Dogs and museums are things that you don’t expect to see in the same sentence very often. However, if you live in the Boston area, then you might have seen them together in the headlines twice lately.
The most recent example is the press coverage of the new Museum of Dog that just opened in North Adams in early March. It was founded by fashion icon David York, and in case you’re kind of wondering what might be in such a place, exhibits include photographs by William Wegman, sculptures by Mary Engel and Kathy Ruttenberg as well as unique things that York collected like rare antique dog collars and antique Steiff dog hand puppets.
Here’s the story that I saw from the Boston Globe.
The Berkshires now have a dog museum (Boston Globe)
There’s also more background in the local paper.
Coming soon to North Adams: A dog museum (Adam Shanks, The Berkshire Eagle)
Earlier this year there was also a cute story covered by most local media about Boston’s Museum of Fine Arts “hiring” a 12 week old Weimaraner puppy named Riley to protect their collections from unwanted visitors. Here’s a clip from the local CBS News channel and a news story about the little guy.
Museum Of Fine Arts Welcomes New Pest Detection Dog (CBS Boston)
So, dogs and museums aren’t as incongruous as they may seem, at first. In fact, there’s also a Museum of the Dog in St. Louis, MO backed by the American Kennel Club. Here’s a local news clip about that museum.
Last year the Eiteljorg Museum in Indianapolis also hosted an exhibit entitled Dogs: Faithful and True. Here’s a clip from the local news channel about it.
Here’s a longer, more in depth piece made in connection with the exhibit that features a chat with a musher from the Iditarod.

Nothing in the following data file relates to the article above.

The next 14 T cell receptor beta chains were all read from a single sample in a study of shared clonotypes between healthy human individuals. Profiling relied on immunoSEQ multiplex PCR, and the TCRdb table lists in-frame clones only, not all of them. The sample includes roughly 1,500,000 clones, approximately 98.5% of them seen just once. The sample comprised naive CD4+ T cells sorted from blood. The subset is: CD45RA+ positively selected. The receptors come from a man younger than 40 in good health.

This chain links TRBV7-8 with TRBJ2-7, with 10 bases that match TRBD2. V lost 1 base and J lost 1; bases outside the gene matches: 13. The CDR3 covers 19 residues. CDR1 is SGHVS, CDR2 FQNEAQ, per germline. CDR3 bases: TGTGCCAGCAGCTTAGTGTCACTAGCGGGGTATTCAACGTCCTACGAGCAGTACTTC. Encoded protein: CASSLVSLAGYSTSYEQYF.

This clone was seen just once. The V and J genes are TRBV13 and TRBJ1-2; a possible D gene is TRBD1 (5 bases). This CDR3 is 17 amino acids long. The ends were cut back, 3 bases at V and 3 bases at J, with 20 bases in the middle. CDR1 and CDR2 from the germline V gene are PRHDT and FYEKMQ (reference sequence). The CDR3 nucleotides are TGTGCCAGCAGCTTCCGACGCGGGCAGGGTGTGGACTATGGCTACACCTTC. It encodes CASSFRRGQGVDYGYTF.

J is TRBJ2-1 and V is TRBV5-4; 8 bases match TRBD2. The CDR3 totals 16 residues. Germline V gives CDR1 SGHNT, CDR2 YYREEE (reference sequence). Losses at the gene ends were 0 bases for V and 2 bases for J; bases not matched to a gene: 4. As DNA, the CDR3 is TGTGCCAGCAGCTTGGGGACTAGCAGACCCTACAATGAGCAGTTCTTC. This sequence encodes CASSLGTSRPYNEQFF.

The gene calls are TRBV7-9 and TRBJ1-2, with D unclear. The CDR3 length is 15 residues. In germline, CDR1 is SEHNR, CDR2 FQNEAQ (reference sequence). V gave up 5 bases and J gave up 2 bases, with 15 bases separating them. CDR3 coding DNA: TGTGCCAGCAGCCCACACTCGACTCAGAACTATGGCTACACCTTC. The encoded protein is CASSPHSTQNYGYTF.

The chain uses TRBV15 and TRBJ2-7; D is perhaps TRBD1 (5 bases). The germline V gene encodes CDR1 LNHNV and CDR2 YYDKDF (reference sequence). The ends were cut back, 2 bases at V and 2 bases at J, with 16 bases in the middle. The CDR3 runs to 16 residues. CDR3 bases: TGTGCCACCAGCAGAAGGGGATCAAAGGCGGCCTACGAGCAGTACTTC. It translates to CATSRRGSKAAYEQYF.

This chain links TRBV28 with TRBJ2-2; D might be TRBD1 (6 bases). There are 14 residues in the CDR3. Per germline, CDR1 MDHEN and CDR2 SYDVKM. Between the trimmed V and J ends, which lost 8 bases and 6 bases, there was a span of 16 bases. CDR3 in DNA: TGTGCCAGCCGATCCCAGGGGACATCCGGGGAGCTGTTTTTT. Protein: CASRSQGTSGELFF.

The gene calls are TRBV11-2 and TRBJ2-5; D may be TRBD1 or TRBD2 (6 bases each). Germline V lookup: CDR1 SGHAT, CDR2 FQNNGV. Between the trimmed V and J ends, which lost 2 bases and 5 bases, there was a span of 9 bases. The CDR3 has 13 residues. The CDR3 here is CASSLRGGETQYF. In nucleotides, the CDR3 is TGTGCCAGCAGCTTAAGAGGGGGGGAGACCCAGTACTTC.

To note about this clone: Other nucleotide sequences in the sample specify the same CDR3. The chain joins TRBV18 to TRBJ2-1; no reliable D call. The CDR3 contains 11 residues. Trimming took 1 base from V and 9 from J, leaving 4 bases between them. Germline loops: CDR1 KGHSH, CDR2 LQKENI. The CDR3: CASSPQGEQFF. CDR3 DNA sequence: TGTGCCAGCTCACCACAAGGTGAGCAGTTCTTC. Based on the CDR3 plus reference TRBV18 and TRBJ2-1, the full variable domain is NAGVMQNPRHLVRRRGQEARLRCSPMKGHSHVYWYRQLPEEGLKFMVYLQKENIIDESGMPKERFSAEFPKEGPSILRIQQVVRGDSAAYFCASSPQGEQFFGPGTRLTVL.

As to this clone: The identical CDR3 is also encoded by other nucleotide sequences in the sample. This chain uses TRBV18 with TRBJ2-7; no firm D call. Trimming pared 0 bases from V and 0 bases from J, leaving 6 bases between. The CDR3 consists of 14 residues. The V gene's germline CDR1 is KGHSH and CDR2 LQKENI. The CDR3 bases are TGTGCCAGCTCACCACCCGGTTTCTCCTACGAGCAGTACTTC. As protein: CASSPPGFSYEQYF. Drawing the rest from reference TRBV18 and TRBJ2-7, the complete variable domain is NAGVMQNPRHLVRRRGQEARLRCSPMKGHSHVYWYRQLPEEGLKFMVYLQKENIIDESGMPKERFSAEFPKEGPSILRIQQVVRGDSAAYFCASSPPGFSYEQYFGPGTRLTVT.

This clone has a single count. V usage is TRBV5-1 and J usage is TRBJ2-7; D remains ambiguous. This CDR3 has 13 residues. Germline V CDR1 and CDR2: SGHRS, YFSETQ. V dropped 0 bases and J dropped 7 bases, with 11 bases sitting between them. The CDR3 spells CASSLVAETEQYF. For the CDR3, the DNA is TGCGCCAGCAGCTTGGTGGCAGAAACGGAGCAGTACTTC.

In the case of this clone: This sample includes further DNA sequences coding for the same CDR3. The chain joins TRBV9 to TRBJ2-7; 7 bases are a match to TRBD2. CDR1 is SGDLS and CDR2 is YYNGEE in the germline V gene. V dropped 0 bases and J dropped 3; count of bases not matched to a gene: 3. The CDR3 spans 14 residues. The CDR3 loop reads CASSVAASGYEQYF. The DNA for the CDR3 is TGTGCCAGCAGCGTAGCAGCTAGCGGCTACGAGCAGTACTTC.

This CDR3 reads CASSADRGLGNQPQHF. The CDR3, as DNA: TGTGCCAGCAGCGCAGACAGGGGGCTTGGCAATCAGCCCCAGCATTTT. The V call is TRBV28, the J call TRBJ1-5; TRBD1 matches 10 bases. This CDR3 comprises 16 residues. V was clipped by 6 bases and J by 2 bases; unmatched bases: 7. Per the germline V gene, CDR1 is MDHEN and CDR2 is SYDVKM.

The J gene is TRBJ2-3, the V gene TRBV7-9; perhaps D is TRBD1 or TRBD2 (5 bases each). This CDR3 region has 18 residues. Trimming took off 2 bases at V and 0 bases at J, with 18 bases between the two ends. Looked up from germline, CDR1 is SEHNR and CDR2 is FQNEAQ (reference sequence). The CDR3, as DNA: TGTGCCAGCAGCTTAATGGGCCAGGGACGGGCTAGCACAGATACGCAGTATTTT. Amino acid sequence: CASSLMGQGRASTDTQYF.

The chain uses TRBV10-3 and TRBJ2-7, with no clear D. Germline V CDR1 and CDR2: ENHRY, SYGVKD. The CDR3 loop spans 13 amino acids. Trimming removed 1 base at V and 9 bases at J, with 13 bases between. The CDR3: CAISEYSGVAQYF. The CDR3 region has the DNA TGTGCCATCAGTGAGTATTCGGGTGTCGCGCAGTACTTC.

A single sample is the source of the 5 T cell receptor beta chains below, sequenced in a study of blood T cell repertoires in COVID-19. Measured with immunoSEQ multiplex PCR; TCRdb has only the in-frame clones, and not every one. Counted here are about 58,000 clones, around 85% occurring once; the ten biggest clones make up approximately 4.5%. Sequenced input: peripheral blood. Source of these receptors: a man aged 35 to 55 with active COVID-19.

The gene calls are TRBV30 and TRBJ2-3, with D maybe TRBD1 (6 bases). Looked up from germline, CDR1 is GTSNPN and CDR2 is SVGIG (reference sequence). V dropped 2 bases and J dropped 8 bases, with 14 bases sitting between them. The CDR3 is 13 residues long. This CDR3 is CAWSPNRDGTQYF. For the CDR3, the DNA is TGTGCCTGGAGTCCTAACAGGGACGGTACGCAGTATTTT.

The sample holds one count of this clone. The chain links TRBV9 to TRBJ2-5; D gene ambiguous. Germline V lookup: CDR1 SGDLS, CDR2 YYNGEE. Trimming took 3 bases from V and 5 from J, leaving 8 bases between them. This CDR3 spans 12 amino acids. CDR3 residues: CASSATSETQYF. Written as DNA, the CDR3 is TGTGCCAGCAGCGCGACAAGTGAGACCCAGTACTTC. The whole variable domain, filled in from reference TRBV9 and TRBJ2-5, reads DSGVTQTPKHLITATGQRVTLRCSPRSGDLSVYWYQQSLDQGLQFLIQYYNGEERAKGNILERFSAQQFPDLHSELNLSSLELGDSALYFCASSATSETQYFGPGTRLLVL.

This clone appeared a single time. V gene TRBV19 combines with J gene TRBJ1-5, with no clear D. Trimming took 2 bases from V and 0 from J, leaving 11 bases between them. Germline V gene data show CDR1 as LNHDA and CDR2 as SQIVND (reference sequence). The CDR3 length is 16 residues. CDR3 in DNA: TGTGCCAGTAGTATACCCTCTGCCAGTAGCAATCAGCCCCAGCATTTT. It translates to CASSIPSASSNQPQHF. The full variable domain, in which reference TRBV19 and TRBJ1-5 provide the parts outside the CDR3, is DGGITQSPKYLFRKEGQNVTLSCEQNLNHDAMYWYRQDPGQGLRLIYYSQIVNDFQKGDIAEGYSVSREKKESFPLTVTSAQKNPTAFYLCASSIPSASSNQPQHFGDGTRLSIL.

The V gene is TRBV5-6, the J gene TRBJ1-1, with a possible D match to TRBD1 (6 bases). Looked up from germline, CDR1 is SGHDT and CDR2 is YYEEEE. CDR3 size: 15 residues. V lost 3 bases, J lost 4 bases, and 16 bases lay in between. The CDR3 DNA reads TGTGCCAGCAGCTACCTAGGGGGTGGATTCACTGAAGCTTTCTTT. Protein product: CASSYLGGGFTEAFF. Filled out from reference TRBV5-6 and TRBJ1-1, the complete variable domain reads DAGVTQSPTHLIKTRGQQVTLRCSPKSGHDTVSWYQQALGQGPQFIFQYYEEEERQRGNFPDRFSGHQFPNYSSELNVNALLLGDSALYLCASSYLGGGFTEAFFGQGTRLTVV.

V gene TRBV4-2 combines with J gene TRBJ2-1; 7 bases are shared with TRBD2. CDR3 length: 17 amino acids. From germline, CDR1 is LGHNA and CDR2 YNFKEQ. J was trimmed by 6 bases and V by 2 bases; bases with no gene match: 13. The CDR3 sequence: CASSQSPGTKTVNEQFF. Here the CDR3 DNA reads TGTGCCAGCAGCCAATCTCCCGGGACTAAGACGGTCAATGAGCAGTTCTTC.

The Smithsonian even has a whole page dedicated to dogs entitled Dog: Museum’s Best Friend. So dogs and museums aren’t incongruous, and this is all even fairly down to Earth stuff as far as the conservative world of traditional museums go.
A bit further off the beaten path was a contemporary art show that premiered in London in 2016 that featured interactive sculptures by Dominic Wilcox as well as wall based paintings, drawings and collages that dogs would appreciate. The paintings were even created in colours dogs can see and scented in the subject matter of the art work.
Here’s another clip with Dominic Wilcox explaining a bit more about his works.
Now, the higher-minded readers amongst you are probably wondering about the obvious, but oft overlooked question of service dogs in museums. Certainly, that is an important subject and most museums cover it on their web pages. There’s even a sweet story about a canine assistant named Emma at the Museum of Art and Archaeology at the University of Missouri. Meet Emma, the Docent Dog (Center for the Future of Museums)
The literary minded geeks might also be itching to thrust their hands into the air. Yes indeed, there is a quirky novel by Jonathan Carroll entitled Outside the Dog Museum.
Of course, the less intellectually inclined readers amongst you are probably disappointed because this post hasn’t been about what you thought it was going to be about. You thought this was going to be about C.M. Coolidge’s series Dogs Playing Poker colloquially known as Dogs at Cards, didn’t you?
Don’t fret — here are a few morsels for you 🙂